“It is shocking how few people follow a hybrid backup plan,” said Topher Tebow, a senior cybersecurity researcher at Acronis. “The whole point of backups is to ensure continuity of data, and that just isn’t something that can be guaranteed with a single solution in place.”

To me, having local copies is important for self-reliance. What if I get tired of paying a company’s cloud subscription fees? What if the company’s servers are hacked? Or what if the company changes the product in an unappealing way?

Without a local backup, you could feel locked into a company’s ecosystem; the longer you put one off, the more difficult it will become to pull your data out if you decide to leave. Yet only 17 percent of consumers take the hybrid approach, according to an Acronis survey last year.

Fortunately, creating a local backup isn’t hard. The first step is to safely back up all of your digital information to another device.

For iPhone photos, the simplest option is to back up your images to a computer. On a Mac, you would plug in your iPhone, open Apple’s Photos app and import all your photos. On Windows, you would use the Windows Photos app to do the same. And if you want to be extra thorough, you can make a backup of all your iPhone data with the Finder tool on Mac or the iTunes app on Windows.

From there, you can create a backup of your computer data to an external drive that plugs into your computer. Apps like Apple’s Time Machine for Macs or File History for Windows will take care of that for you.

Now that you have pulled your photos off your phone, you can decide what to do from there, like delete them from the cloud and port them to another cloud service such as Google Photos. Just remember not to become entirely dependent on the next cloud.

There’s also an extreme version of the hybrid backup, which is what I do but don’t recommend for everyone. It’s to set up a so-called network attached storage device, which is a miniature server that plugs into your internet router and gives you remote access to your data. It’s like having a private cloud in your home.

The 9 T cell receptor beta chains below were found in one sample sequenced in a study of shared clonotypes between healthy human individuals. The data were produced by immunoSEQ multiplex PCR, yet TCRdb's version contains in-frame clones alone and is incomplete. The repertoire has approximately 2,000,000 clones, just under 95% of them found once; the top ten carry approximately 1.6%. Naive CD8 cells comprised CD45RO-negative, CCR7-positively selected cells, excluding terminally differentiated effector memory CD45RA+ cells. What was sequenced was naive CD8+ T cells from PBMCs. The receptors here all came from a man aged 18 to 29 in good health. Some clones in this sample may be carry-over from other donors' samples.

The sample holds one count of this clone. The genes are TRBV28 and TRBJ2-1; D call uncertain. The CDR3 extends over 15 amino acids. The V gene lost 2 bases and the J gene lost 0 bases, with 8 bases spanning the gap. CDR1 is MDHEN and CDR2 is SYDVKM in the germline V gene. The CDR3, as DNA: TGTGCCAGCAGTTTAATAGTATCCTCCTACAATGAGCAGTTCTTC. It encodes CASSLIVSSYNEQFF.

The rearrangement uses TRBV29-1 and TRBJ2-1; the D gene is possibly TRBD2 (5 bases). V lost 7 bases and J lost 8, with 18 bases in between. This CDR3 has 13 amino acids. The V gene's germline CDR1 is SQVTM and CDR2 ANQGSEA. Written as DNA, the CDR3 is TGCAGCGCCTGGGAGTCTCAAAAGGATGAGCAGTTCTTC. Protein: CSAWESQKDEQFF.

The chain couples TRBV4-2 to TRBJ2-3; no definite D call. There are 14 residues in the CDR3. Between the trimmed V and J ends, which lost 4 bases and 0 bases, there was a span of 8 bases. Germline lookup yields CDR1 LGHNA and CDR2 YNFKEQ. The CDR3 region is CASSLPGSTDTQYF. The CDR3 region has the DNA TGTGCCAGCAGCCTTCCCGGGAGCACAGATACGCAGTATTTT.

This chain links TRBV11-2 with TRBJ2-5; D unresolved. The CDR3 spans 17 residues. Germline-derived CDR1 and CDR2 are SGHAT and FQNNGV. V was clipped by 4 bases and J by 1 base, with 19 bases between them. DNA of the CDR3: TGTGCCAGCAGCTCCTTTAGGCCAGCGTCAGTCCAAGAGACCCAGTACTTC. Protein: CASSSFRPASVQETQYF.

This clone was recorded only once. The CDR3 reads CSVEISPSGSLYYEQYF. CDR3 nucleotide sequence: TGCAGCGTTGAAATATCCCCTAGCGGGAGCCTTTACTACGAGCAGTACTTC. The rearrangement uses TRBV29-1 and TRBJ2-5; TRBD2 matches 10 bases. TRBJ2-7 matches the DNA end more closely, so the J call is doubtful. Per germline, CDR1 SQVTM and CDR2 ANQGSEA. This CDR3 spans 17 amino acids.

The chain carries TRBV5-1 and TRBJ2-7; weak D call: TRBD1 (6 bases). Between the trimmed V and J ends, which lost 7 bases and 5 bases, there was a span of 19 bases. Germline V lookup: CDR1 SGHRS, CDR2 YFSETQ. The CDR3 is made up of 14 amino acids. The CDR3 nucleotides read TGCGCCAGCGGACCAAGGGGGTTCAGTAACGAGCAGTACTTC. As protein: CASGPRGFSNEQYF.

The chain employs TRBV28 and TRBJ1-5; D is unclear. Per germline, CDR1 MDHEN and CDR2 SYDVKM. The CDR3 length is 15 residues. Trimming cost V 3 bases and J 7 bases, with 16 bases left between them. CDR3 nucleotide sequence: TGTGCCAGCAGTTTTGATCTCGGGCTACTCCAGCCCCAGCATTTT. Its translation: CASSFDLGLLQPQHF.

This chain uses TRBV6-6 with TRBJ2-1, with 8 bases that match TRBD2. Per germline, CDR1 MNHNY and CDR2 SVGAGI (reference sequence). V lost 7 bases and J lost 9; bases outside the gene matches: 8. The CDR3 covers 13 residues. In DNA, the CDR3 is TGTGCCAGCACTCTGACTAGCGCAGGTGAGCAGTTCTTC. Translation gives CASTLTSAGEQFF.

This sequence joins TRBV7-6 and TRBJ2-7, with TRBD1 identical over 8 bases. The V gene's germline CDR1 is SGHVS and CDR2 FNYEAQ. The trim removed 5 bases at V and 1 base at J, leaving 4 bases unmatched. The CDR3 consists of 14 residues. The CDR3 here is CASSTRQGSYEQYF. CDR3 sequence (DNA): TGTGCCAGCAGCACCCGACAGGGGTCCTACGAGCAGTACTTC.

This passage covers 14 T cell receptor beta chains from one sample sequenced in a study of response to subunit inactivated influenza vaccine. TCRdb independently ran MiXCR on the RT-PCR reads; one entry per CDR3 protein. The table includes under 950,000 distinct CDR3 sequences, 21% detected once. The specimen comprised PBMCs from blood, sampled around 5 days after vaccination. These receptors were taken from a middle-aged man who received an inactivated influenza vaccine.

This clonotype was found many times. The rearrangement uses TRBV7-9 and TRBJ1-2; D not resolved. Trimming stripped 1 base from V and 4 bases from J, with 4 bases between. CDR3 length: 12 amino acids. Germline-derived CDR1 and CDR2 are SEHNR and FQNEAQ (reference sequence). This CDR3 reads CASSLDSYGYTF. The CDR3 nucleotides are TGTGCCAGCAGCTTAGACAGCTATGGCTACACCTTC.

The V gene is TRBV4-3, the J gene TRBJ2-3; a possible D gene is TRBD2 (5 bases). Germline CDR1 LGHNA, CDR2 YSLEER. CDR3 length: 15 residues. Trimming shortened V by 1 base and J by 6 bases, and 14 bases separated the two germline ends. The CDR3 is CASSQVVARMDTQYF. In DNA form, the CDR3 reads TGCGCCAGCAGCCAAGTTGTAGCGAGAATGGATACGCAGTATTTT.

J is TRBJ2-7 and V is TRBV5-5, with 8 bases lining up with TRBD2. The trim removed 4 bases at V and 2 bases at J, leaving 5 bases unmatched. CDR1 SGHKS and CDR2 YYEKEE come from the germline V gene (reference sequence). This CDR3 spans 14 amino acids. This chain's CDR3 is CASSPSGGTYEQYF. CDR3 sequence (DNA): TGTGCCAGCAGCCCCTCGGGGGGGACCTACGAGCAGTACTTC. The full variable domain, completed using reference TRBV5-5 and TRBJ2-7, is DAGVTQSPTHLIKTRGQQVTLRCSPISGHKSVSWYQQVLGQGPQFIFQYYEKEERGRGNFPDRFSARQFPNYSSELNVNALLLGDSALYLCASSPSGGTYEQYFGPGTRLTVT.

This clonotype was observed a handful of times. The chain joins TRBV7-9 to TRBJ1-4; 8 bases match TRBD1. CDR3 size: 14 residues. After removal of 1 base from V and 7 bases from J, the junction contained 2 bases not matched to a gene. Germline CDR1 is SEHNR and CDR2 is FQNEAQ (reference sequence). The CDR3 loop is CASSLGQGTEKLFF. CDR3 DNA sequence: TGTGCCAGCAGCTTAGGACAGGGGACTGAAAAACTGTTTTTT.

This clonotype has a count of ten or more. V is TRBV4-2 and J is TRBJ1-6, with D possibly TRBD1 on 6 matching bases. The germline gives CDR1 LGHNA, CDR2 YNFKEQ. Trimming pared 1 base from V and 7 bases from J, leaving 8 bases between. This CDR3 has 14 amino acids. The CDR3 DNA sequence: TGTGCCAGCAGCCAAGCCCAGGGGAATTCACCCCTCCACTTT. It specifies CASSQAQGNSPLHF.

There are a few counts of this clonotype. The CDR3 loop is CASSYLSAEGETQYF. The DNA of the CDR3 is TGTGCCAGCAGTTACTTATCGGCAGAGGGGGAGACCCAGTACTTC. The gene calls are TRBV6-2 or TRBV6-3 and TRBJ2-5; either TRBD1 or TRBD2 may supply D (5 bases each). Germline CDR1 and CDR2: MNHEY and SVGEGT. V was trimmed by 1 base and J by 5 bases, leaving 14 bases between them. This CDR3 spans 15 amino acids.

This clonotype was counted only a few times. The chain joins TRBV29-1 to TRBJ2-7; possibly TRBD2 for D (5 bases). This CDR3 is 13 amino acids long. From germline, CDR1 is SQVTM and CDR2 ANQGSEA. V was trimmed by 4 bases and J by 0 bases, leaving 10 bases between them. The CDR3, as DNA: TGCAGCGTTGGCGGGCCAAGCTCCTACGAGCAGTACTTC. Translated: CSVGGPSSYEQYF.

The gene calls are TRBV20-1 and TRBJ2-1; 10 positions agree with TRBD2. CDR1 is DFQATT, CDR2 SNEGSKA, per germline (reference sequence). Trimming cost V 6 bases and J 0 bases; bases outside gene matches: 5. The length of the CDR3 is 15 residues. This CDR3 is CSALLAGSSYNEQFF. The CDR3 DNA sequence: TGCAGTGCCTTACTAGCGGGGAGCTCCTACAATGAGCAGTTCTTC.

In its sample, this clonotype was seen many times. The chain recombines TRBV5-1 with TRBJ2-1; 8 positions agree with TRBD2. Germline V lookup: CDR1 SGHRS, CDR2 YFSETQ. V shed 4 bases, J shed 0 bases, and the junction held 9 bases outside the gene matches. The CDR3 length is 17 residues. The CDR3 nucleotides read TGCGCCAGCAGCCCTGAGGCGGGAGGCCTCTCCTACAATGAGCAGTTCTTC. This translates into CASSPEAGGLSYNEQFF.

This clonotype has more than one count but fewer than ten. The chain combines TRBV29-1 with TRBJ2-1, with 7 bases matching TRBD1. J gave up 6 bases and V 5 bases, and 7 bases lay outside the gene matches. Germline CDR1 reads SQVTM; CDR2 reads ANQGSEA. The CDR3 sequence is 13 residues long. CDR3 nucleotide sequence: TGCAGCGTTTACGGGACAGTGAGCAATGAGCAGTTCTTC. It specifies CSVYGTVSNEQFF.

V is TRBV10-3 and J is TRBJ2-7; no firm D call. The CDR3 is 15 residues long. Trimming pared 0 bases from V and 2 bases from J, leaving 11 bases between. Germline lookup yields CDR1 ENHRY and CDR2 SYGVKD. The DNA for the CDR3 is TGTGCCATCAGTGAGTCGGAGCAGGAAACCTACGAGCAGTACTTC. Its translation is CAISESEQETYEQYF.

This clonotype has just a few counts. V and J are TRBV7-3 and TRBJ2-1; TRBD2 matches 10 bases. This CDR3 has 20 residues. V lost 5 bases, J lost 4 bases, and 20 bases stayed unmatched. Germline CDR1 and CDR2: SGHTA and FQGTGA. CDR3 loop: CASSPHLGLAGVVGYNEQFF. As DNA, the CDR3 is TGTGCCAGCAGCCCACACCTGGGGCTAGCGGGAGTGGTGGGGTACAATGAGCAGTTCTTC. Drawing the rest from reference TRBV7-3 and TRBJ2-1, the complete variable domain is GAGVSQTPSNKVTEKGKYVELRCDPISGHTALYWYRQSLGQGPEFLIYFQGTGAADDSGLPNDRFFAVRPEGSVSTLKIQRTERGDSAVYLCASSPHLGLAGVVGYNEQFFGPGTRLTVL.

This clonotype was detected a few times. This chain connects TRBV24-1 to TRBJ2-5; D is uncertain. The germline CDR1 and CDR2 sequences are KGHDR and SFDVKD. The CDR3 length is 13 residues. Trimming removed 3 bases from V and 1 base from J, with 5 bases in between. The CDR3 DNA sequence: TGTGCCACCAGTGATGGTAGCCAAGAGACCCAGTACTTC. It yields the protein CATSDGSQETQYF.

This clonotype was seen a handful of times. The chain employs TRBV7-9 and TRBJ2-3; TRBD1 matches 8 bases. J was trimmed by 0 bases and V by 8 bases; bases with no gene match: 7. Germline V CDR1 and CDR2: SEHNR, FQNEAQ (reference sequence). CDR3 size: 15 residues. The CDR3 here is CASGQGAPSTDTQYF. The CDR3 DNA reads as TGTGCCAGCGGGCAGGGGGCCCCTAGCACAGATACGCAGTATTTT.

Building a server is not for the faint of heart. For one, the software is not easy to use. For another, it’s not cheap. An internet-connected storage device, like the Synology DS220+, costs roughly $300, and hard drives must be bought separately.

But I found it was worth the investment and time. I plug my phone into my Mac weekly, which backs up data to my computer, and when I’m asleep, the Mac backs up its data to my miniserver.

It’s not as seamless as a company’s cloud storage but convenient enough — plus I was tired of paying for multiple subscriptions to cloud services.

Even if you take a hybrid storage approach, does that get you away from Apple’s new content-flagging tool?

No, said Matthew D. Green, a cryptography professor at Johns Hopkins University who has been a vocal critic of Apple’s move. There is no true escape, he said, because part of the technology will reside on the phone hardware — and there’s nothing we can do to remove it.

The cryptographer said that for the first time, he was contemplating switching to a phone that used Google’s Android software instead. That would involve pulling out all the photos that he had stored in Apple’s cloud.

“It’s going to be so painful,” Mr. Green said. “I have 20,000 photos that go back to 2010. This is stuff I can’t bear the thought of losing.”